How consultancies evolve agile mindsets and cultivate their own agile transformation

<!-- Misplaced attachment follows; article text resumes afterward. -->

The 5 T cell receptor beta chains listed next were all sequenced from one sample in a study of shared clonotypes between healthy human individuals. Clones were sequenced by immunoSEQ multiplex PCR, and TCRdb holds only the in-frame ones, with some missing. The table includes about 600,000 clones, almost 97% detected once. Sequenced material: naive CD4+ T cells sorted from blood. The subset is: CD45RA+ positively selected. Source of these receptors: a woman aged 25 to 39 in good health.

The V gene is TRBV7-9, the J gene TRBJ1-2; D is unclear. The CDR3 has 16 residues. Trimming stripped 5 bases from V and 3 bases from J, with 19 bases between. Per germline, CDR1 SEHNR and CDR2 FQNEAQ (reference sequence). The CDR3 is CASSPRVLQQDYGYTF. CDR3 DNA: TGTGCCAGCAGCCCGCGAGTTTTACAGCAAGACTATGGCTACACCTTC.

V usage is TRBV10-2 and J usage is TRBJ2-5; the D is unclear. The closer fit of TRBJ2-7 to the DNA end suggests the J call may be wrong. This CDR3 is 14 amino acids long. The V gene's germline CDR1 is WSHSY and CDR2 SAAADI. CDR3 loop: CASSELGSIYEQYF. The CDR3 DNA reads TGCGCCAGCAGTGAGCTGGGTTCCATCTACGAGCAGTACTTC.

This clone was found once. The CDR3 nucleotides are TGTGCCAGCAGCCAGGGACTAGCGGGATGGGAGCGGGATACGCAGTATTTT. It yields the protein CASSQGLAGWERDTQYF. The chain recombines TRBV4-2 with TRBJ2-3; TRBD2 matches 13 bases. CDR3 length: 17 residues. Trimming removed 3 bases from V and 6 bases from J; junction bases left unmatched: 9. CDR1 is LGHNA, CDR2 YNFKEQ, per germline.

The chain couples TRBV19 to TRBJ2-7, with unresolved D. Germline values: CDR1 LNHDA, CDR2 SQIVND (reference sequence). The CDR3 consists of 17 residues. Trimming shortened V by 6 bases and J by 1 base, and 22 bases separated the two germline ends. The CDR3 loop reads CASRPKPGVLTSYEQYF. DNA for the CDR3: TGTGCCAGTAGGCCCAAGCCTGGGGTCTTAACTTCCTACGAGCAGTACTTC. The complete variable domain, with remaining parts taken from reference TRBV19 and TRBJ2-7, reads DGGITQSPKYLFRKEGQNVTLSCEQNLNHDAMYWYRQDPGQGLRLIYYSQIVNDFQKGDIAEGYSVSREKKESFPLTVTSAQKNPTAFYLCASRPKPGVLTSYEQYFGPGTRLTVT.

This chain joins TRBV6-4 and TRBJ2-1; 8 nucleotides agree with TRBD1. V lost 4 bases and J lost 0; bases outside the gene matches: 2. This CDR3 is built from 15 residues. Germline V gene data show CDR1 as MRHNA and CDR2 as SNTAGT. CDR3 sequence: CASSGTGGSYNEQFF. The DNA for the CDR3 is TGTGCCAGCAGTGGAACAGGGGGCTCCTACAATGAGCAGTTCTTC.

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Description: This research examines how consultancies evolve agile mindsets and cultivate their own agile transformations. It identifies methods that are effective in initiating and embedding agile change and factors that influence the change to agile endeavours. This study also builds on identified literature gaps. For one, research on agile change and consultancies has focused solely on consultancies’ liaising with clients so that insights with respect to their own change endeavours are missing. Previous research has also lacked a thorough differentiation of agile adaption; both scientific and practice literature have widely ignored the differing needs of agile maturity in different consultancies and the general need for purposeful adjustments of agile change approaches to their respective cultural contexts. This study begins with chapter 1 that outlines the research topic, aims, questions, and objectives as well as the methodology and methods of data collection and analysis. Chapter 2 then introduces the main concepts of this research, namely change management, agility, and organisation cultures. Chapter 3 follows with an outline of the epistemology, methodology, and methods that jointly form the implementation plan. Chapter 4 then provides case study reports and cross-case analyses. Chapter 5 finishes with a meaningful interpretation and highlights contributions to science and practice. Data was collected from three multi-site, maximum-variation cases, which totalled 14 participants over a time of five months. Data collection methods included document analysis, focus groups, and surveys. Data analysis included case reports to provide a thick description of each case, participants’ interactions, and types of communications as well as each case’s subjective interpretations of agility and implications for agile change practices. The data analyses concluded with thorough cross-case analyses, which examined each case’s differences and similarities. This study primarily found that personal networks can be mindset-changing by enabling individuals to evolve and stabilising social systems. The research also found that the underlying organisation design acted as a mediating factor that either hindered or supported cultural change to agile efforts.